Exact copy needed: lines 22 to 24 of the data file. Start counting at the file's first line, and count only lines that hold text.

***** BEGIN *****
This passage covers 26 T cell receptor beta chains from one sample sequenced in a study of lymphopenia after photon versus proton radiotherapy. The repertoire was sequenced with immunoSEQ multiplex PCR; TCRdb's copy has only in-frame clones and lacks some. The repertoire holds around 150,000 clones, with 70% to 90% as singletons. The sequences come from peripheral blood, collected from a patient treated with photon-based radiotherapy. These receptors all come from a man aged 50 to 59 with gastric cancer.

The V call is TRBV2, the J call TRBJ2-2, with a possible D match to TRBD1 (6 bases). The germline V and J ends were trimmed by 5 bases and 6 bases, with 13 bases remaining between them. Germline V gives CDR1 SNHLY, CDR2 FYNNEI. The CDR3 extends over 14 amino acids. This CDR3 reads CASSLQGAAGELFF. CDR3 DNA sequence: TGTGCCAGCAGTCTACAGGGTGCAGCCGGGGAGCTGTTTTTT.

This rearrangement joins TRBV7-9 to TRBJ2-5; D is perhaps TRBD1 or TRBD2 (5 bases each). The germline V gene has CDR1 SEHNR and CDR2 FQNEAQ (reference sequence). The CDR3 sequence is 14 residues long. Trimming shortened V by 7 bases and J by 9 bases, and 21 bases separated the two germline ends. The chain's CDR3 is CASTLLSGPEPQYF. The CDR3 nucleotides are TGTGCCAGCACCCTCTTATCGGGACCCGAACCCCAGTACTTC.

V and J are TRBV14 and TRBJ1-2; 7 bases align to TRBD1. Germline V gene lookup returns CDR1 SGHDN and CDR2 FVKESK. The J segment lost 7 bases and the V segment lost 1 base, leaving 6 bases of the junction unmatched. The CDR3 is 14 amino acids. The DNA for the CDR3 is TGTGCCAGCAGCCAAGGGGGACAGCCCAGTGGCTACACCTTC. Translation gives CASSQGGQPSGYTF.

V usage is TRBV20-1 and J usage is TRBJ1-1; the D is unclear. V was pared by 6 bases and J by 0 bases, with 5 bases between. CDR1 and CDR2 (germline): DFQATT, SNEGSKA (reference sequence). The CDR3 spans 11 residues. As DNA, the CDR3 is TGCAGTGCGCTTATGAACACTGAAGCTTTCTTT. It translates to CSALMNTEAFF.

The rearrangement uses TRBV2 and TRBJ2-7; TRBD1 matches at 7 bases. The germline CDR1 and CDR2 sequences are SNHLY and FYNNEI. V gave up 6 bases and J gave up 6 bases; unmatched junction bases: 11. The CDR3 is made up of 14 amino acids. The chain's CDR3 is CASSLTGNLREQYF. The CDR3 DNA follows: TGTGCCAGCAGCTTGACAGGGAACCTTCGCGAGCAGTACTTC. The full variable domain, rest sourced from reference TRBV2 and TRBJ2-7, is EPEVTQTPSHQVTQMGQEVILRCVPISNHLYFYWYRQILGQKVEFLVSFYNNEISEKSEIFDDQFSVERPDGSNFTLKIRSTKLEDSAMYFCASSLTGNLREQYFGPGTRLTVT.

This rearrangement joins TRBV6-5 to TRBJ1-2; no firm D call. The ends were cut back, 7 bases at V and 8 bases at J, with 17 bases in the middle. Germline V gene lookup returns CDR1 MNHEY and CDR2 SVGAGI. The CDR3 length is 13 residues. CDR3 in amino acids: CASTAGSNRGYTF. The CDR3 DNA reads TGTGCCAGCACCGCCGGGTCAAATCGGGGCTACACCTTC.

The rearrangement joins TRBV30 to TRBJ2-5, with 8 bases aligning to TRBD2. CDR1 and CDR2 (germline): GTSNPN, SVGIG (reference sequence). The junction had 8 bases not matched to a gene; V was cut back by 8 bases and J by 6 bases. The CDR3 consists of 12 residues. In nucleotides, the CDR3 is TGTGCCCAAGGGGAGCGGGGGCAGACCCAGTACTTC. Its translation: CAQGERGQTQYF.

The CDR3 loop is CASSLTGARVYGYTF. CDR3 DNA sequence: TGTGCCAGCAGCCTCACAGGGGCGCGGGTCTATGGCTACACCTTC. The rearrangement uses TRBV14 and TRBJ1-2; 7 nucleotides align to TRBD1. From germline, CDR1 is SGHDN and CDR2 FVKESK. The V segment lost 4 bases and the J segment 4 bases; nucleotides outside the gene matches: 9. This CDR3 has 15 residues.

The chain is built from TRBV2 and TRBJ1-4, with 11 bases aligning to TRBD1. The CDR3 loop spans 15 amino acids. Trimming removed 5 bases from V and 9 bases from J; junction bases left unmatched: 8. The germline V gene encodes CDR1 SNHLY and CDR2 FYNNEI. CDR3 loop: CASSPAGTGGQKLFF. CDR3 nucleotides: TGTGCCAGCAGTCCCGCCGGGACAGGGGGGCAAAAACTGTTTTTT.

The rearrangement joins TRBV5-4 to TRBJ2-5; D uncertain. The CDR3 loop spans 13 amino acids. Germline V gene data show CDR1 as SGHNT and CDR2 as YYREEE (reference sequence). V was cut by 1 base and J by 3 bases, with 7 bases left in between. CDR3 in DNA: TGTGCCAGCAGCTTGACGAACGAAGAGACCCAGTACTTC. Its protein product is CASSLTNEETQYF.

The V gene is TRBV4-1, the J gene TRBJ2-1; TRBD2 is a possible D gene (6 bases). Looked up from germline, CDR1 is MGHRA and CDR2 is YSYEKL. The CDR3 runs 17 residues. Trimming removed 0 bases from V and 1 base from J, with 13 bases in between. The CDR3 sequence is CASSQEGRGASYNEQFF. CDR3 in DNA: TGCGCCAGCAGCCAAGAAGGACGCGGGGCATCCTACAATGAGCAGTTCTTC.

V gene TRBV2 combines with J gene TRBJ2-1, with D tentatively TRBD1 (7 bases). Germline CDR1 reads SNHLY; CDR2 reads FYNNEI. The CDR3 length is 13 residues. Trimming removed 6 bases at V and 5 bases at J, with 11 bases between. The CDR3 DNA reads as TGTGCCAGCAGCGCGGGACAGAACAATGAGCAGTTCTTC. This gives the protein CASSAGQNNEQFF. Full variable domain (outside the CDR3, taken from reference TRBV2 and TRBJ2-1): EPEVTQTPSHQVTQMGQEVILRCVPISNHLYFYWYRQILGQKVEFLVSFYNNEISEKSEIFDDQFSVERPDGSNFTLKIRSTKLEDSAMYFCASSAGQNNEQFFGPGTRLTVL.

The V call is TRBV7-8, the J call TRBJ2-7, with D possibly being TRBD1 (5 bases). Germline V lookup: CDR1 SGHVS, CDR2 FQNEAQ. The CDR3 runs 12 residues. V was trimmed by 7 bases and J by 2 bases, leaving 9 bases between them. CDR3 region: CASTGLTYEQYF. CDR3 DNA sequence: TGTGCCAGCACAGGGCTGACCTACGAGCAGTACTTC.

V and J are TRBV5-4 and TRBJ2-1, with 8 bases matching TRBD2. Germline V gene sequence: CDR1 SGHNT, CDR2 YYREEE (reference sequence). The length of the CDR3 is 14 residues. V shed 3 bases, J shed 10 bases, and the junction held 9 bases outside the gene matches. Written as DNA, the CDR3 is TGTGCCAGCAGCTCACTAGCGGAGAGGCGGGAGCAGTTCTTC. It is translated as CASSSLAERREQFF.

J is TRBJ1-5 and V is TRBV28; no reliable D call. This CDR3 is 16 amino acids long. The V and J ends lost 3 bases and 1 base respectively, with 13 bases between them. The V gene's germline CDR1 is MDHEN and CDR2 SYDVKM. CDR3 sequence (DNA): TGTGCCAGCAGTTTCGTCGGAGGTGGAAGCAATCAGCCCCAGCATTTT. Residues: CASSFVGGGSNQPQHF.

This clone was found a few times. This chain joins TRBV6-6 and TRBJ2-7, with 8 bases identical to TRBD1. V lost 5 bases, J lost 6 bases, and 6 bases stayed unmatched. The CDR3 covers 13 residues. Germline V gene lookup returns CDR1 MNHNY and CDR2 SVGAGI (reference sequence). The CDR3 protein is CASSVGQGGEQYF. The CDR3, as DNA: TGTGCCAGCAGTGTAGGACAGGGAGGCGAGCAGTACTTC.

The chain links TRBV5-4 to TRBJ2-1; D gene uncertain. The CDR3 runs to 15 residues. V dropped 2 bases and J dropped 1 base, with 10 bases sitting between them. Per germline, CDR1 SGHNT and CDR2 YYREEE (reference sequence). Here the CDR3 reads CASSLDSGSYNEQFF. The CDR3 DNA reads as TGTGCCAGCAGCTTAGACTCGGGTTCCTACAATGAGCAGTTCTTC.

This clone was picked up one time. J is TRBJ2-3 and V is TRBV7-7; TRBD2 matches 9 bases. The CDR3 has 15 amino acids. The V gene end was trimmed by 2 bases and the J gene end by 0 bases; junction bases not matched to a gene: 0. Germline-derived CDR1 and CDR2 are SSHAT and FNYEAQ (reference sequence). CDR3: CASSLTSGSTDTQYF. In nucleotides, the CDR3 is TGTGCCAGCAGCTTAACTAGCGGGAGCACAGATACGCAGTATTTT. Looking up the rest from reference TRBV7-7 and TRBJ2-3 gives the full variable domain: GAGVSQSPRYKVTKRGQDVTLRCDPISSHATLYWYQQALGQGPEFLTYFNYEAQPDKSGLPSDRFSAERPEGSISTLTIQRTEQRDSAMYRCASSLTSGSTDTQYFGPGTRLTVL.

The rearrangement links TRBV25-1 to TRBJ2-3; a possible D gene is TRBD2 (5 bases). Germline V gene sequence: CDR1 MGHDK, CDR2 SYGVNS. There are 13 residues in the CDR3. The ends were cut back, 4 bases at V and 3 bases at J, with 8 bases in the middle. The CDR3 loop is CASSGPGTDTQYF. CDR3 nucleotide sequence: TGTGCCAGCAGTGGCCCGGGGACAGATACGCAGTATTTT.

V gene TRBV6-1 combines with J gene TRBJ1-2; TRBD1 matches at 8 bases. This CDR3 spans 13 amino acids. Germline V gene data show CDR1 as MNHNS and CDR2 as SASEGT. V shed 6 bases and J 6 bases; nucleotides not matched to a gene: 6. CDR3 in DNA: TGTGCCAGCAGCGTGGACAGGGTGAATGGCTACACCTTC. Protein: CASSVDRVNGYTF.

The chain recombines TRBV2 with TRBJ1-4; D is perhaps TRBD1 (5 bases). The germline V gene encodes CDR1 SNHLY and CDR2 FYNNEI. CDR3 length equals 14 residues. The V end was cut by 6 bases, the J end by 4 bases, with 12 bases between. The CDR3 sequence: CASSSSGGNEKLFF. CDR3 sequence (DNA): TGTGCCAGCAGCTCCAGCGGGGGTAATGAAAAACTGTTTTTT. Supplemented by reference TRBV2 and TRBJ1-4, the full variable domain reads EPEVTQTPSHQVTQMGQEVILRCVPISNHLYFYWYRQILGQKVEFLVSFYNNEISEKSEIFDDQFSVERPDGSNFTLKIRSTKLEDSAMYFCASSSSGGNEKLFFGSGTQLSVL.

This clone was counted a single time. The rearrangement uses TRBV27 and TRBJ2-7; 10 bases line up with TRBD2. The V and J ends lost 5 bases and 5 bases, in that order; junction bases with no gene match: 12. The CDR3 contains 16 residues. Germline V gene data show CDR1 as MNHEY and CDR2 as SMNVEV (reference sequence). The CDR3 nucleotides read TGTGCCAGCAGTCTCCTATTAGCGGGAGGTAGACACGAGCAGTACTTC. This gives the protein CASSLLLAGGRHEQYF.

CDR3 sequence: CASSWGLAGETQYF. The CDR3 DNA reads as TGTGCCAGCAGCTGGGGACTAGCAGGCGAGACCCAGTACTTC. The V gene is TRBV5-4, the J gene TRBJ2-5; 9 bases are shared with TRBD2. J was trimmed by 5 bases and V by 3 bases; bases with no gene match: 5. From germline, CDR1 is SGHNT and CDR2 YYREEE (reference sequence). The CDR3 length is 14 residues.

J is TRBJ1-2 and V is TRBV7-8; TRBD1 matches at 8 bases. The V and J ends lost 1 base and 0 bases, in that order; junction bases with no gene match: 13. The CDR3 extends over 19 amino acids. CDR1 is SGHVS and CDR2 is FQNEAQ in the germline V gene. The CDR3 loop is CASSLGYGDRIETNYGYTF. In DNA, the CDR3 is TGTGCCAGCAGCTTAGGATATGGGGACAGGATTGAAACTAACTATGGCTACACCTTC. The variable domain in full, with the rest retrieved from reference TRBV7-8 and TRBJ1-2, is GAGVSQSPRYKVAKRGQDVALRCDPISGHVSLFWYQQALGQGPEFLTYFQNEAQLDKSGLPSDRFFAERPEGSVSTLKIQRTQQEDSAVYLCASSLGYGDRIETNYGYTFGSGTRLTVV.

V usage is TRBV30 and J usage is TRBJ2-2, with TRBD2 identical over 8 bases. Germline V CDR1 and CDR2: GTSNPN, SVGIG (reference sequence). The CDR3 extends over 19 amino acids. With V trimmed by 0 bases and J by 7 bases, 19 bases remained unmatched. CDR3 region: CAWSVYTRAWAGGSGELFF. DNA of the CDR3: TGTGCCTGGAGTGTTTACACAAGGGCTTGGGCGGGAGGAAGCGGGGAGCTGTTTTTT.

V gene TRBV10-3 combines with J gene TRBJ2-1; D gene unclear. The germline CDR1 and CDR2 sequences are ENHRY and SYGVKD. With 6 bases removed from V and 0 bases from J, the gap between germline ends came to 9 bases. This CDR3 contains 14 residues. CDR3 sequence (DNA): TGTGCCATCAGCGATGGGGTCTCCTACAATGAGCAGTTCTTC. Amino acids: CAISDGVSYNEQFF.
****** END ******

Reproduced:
The chain recombines TRBV2 with TRBJ1-4; D is perhaps TRBD1 (5 bases). The germline V gene encodes CDR1 SNHLY and CDR2 FYNNEI. CDR3 length equals 14 residues. The V end was cut by 6 bases, the J end by 4 bases, with 12 bases between. The CDR3 sequence: CASSSSGGNEKLFF. CDR3 sequence (DNA): TGTGCCAGCAGCTCCAGCGGGGGTAATGAAAAACTGTTTTTT. Supplemented by reference TRBV2 and TRBJ1-4, the full variable domain reads EPEVTQTPSHQVTQMGQEVILRCVPISNHLYFYWYRQILGQKVEFLVSFYNNEISEKSEIFDDQFSVERPDGSNFTLKIRSTKLEDSAMYFCASSSSGGNEKLFFGSGTQLSVL.

This clone was counted a single time. The rearrangement uses TRBV27 and TRBJ2-7; 10 bases line up with TRBD2. The V and J ends lost 5 bases and 5 bases, in that order; junction bases with no gene match: 12. The CDR3 contains 16 residues. Germline V gene data show CDR1 as MNHEY and CDR2 as SMNVEV (reference sequence). The CDR3 nucleotides read TGTGCCAGCAGTCTCCTATTAGCGGGAGGTAGACACGAGCAGTACTTC. This gives the protein CASSLLLAGGRHEQYF.

CDR3 sequence: CASSWGLAGETQYF. The CDR3 DNA reads as TGTGCCAGCAGCTGGGGACTAGCAGGCGAGACCCAGTACTTC. The V gene is TRBV5-4, the J gene TRBJ2-5; 9 bases are shared with TRBD2. J was trimmed by 5 bases and V by 3 bases; bases with no gene match: 5. From germline, CDR1 is SGHNT and CDR2 YYREEE (reference sequence). The CDR3 length is 14 residues.